Saying that Microsoft has been less than successful with their efforts so far in the smartphone business is an understatement. This, despite spending billions of dollars into both hardware and software. They have designed their mobile OS to be efficient so that they can run on cheaper hardware which actually works well. And guess what? Most of their phones are running on low to mid range hardware which is not what the market demands in the developed countries. I (a long time Android phone user) have no desire to switch to the Windows phones at the moment but Microsoft appears to be more interested in spending their efforts in the future – the Surface Phone and its mobile OS.
Continuum is the key. But what is it?
Microsoft wants uniform experience across all of their devices. Yes that includes PCs, laptops and phones with much smaller screens. Imagine phones that work like PCs. Continuum for Phones makes this possible to some degree, even today.
You can do stuff like:
- Travel without your laptop – most of the light productivity work can be done on your phone.
- Project your Windows app to a larger screen.
- Plug your phone “into” a monitor and a keyboard and you have a fully functional PC-like environment such as full MS Office apps.
Microsoft wants you to use the phone as a phone WHILE allowing you to project the second view into a larger screen through multi-tasking. It’s like carrying a laptop with you that fits in your phone. Sounded quite intriguing during the launch time for someone like me who tends to work quite a bit on the road. You do need a small dock or a wireless dongle for your phone for the connectivity to your keyboard, mouse, monitor, hotel TV, or even a projector but it is much lighter and smaller than a tablet/laptop.
So why haven’t you heard of Continuum already if it is that great?
Well, it’s not that great, yet. Here are some of the issues with the Continuum:
- Phone hardware isn’t quite powerful enough today to run “Windows apps” smoothly.
- Can’t run two apps side by side, although they can be ran simultaneously one behind another.
- You are limited to 1080p resolution.
- Some apps don’t make use of the entire screen.
- The user interface is based on the previous generation Windows (pre-Windows 10).
- Number of apps that can run gracefully on the phone is still quite limited.
As you can see, most of these reasons are actually not show stoppers and they are fixable. Think of it as Continuum v1.0. For me, the biggest reason for not switching is the availability of good mobile apps on the Windows Mobile platform itself. I’m a hardcore Android user and I use Google apps heavily, including Google Drive apps. To be fair, Windows Mobile apps are improving and it will be matter of time before they will be filled with apps “sufficient” in quality.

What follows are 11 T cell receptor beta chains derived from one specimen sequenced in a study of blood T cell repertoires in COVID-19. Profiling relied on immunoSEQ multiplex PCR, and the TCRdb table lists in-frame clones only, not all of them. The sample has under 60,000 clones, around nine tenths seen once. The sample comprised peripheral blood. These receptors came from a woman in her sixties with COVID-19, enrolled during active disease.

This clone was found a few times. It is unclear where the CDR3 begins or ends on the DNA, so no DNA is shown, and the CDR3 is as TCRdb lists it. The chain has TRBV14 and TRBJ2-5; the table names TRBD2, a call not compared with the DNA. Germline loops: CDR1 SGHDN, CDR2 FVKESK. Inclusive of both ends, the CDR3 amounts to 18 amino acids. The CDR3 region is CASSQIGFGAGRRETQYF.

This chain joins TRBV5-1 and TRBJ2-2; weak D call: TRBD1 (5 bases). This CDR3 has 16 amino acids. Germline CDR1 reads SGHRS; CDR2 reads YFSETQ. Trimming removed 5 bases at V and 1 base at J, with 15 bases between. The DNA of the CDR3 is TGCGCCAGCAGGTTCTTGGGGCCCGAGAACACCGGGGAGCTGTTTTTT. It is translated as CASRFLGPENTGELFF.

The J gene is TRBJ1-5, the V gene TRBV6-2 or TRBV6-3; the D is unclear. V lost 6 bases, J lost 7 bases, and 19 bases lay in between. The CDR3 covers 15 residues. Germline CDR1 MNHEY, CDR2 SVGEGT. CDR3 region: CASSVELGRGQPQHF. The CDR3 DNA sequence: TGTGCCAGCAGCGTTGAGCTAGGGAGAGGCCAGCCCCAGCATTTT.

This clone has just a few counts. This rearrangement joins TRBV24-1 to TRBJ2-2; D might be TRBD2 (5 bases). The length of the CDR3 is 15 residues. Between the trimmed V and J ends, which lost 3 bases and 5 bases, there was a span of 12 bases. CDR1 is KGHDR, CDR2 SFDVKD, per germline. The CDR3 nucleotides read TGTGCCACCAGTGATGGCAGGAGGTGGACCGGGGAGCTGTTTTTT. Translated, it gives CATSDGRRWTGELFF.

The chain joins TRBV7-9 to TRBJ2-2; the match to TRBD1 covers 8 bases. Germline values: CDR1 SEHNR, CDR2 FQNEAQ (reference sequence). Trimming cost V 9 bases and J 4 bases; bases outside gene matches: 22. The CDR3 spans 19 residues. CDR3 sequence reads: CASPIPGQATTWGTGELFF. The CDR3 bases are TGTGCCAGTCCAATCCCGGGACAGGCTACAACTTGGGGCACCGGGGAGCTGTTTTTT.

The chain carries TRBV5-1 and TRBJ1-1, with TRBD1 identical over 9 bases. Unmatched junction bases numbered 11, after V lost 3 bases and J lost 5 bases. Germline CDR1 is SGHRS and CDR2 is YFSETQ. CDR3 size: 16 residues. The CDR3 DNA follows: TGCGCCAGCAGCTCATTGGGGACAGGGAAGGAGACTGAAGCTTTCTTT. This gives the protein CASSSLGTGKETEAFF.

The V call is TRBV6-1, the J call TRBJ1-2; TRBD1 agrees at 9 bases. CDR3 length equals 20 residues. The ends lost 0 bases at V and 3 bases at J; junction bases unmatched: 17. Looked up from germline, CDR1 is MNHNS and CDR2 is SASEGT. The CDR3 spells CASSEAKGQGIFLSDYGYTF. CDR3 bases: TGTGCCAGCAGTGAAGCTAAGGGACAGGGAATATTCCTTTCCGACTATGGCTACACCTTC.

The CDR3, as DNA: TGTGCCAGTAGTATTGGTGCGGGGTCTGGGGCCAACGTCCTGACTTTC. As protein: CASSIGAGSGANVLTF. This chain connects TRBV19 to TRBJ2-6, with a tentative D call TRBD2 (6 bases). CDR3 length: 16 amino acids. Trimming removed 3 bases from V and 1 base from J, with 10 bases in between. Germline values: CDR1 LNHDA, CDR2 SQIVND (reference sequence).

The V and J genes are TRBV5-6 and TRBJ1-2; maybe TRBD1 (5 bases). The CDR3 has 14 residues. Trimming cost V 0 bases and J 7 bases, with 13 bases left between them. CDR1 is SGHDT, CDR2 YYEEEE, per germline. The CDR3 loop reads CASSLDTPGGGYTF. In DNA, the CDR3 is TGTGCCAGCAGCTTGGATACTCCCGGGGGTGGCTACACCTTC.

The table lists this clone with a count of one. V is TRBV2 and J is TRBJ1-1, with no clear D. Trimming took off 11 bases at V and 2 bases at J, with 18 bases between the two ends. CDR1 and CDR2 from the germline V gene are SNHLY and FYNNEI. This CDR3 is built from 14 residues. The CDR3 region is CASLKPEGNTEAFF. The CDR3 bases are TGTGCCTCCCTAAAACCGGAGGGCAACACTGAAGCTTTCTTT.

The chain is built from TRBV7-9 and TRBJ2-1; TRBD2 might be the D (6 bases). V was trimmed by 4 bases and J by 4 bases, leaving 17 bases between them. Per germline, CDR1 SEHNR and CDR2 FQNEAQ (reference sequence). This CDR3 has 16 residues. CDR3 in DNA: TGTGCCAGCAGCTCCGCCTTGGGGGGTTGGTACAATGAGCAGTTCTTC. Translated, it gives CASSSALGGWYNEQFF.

UWP (Universal Windows Platform)
What’s a UWP? It’s yet another variation of Windows platform Microsoft has come up with. Think of it as a natural evolution of today’s Windows platform. Eventually, all current Windows apps will be converted to the UWP platform and they will continue to run on your Windows devices. Unlike the conventional Windows platform, the UWP is highly restrictive from developer’s perspective, much like the current Android and iOS platform which is a good thing. All apps will offer similar experience/looks and a single app can’t go crazy bringing the whole machine down.
So where does Surface Phone come into play?
Microsoft has a big plan in April 2017. They are going to announce a major update to their mobile OS, code named Redstone 2. It is more than likely that they will also debut a new line up of hardware including their new flagship phone. There’s even a rumor of Redstone 3, which will also heavily focus on the mobile platform. Clearly, Microsoft is more serious about the mobile platform than ever before. And one of their main focus will be to produce the best phone for productivity. Microsoft has been using “Surface” for premium level devices. I expect the Surface Phone to match the best phone hardware available at the launch time.
I’d like to see the Surface Phone / Continuum evolve even further. Running UWP (Universal Windows Platform) apps in your phone while projecting the content to a bigger screen has a lot of potential. Imagine carrying just a phone around with you, offering 80% of your laptop functionality. Use your phone as a touchpad/keyboard.
Android and iOS has a lot of apps but productivity-wise, it is still lagging behind compared to the Windows platform. Because of this, I usually end up carrying my Android phone, Android tablet and a Windows laptop when I travel. May be, just may be, the Surface Phone is the answer.
Or am I dreaming? 🙂
Kent Beck link to his wiki